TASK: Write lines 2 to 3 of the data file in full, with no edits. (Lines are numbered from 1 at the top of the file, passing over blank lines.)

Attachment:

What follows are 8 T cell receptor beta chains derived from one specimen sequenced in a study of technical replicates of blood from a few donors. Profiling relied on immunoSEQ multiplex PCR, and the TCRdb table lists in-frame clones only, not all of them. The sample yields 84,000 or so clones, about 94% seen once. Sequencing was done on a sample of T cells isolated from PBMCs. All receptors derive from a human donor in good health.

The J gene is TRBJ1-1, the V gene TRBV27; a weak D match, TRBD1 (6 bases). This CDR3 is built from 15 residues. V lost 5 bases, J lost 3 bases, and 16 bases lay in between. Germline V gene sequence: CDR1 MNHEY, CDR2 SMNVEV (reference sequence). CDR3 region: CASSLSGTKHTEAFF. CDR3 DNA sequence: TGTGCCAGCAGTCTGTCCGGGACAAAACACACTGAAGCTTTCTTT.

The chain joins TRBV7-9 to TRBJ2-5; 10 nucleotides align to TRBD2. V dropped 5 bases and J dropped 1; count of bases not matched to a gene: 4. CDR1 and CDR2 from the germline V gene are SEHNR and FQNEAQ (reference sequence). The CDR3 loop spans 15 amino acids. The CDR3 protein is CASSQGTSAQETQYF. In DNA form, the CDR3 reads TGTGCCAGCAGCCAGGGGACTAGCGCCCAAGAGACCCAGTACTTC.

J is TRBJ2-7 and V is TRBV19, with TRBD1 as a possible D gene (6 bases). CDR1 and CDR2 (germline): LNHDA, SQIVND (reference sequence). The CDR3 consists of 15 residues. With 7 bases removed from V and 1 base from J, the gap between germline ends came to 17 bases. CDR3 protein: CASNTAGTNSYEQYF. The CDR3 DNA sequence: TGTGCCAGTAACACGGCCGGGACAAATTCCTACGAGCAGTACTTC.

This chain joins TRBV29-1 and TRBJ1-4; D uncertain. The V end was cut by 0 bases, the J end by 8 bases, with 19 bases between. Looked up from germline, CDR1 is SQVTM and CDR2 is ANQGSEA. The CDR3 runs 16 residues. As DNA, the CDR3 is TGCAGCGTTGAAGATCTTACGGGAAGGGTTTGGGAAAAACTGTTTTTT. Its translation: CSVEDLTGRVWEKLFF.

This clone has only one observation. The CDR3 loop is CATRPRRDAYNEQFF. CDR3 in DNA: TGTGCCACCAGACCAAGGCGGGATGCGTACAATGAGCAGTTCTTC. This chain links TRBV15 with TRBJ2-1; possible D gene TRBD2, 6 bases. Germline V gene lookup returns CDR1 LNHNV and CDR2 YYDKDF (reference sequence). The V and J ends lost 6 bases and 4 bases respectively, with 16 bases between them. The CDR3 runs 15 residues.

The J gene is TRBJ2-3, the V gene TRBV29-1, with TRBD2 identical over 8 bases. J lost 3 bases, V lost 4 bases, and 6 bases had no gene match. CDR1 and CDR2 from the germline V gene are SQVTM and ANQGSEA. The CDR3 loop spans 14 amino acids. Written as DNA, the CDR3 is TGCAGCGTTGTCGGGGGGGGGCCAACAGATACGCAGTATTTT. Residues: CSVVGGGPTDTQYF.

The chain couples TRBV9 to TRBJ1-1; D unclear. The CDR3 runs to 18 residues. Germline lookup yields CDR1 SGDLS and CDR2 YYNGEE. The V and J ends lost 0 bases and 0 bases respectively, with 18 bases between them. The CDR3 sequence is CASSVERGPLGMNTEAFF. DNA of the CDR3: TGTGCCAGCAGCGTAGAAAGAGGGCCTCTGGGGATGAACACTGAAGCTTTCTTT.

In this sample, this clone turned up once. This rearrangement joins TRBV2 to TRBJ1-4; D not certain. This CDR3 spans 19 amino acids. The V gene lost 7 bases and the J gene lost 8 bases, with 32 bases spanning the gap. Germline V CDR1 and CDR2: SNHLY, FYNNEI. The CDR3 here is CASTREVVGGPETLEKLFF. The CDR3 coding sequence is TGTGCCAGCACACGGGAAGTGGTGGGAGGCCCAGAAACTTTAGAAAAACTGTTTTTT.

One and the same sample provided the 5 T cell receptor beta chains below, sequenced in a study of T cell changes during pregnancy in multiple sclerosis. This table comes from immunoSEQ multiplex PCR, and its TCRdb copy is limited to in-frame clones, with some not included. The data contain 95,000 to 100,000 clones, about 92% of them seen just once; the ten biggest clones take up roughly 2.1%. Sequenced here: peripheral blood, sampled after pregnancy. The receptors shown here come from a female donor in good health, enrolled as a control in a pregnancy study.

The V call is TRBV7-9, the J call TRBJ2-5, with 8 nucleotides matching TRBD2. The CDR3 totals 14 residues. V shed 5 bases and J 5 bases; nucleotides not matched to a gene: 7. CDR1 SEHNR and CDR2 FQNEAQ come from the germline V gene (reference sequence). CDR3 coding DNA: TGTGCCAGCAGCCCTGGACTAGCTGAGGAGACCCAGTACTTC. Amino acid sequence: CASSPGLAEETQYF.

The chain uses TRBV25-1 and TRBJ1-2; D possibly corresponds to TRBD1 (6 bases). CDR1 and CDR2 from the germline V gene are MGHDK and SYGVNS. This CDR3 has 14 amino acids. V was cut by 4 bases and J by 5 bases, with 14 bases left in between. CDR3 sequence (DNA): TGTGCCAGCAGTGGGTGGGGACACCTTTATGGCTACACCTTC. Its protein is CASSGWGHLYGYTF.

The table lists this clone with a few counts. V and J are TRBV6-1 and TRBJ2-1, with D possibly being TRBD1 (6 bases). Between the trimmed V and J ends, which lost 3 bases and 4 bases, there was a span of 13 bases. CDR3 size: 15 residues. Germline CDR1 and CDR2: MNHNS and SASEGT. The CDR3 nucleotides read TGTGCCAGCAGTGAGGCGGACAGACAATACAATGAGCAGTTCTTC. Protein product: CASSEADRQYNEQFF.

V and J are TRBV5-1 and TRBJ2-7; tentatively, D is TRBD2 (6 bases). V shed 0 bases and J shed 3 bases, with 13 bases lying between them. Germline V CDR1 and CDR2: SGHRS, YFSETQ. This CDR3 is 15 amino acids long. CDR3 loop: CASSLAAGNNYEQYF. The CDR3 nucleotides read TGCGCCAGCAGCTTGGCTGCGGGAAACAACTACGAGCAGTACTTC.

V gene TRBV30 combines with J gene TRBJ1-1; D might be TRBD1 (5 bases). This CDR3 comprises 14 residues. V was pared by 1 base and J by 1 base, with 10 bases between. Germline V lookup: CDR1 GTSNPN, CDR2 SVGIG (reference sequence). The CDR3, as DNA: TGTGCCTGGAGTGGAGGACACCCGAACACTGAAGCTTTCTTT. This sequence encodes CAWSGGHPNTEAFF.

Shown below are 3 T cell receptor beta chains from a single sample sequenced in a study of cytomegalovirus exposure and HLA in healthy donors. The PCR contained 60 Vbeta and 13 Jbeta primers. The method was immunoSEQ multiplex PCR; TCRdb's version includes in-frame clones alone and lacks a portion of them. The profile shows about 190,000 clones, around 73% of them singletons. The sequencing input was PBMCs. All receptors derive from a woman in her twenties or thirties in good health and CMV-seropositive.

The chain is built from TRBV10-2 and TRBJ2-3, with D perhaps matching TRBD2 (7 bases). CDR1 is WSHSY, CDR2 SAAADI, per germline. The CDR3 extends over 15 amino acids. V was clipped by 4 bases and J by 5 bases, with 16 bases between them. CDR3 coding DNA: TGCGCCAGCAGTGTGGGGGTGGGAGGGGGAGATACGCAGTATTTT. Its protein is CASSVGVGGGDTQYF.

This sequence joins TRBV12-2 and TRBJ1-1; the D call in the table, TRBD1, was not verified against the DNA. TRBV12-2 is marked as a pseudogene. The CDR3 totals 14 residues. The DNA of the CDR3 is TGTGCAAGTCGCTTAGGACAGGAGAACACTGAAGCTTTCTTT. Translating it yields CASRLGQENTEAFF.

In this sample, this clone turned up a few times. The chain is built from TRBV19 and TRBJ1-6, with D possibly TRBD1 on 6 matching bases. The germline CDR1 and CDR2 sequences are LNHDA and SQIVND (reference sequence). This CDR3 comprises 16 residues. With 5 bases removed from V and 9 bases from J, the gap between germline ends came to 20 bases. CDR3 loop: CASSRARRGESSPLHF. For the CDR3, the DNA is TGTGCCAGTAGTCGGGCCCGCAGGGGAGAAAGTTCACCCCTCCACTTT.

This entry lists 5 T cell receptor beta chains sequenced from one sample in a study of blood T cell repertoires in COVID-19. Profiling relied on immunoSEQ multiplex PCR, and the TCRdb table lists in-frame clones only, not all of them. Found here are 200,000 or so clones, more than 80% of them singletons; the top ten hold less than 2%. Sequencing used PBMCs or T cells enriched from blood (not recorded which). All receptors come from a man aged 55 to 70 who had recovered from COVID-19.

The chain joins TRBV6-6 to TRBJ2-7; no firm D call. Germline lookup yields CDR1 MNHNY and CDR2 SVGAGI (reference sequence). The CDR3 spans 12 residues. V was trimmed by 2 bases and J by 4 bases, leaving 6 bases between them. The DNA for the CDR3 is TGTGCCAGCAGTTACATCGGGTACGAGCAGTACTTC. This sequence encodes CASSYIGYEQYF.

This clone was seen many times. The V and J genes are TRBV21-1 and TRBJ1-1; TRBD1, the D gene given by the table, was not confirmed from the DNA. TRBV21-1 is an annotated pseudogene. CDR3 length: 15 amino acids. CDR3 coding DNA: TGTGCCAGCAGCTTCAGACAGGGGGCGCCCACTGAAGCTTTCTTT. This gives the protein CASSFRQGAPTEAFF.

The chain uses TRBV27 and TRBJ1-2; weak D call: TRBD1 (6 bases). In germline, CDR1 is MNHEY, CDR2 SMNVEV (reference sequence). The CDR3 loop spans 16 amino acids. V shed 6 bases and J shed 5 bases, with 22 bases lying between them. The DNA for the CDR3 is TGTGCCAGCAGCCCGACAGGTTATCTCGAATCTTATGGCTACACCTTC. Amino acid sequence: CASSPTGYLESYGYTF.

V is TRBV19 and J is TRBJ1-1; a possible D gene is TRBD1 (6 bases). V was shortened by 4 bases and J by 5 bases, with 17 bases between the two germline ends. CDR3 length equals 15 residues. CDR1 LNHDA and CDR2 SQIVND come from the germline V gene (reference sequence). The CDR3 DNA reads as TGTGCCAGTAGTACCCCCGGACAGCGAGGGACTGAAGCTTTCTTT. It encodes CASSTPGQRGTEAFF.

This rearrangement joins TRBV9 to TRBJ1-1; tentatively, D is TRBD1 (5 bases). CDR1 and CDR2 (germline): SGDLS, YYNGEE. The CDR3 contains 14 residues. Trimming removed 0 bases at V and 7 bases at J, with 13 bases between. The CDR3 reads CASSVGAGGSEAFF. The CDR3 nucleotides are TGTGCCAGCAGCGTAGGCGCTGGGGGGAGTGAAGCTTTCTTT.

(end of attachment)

The J gene is TRBJ1-1, the V gene TRBV27; a weak D match, TRBD1 (6 bases). This CDR3 is built from 15 residues. V lost 5 bases, J lost 3 bases, and 16 bases lay in between. Germline V gene sequence: CDR1 MNHEY, CDR2 SMNVEV (reference sequence). CDR3 region: CASSLSGTKHTEAFF. CDR3 DNA sequence: TGTGCCAGCAGTCTGTCCGGGACAAAACACACTGAAGCTTTCTTT.

The chain joins TRBV7-9 to TRBJ2-5; 10 nucleotides align to TRBD2. V dropped 5 bases and J dropped 1; count of bases not matched to a gene: 4. CDR1 and CDR2 from the germline V gene are SEHNR and FQNEAQ (reference sequence). The CDR3 loop spans 15 amino acids. The CDR3 protein is CASSQGTSAQETQYF. In DNA form, the CDR3 reads TGTGCCAGCAGCCAGGGGACTAGCGCCCAAGAGACCCAGTACTTC.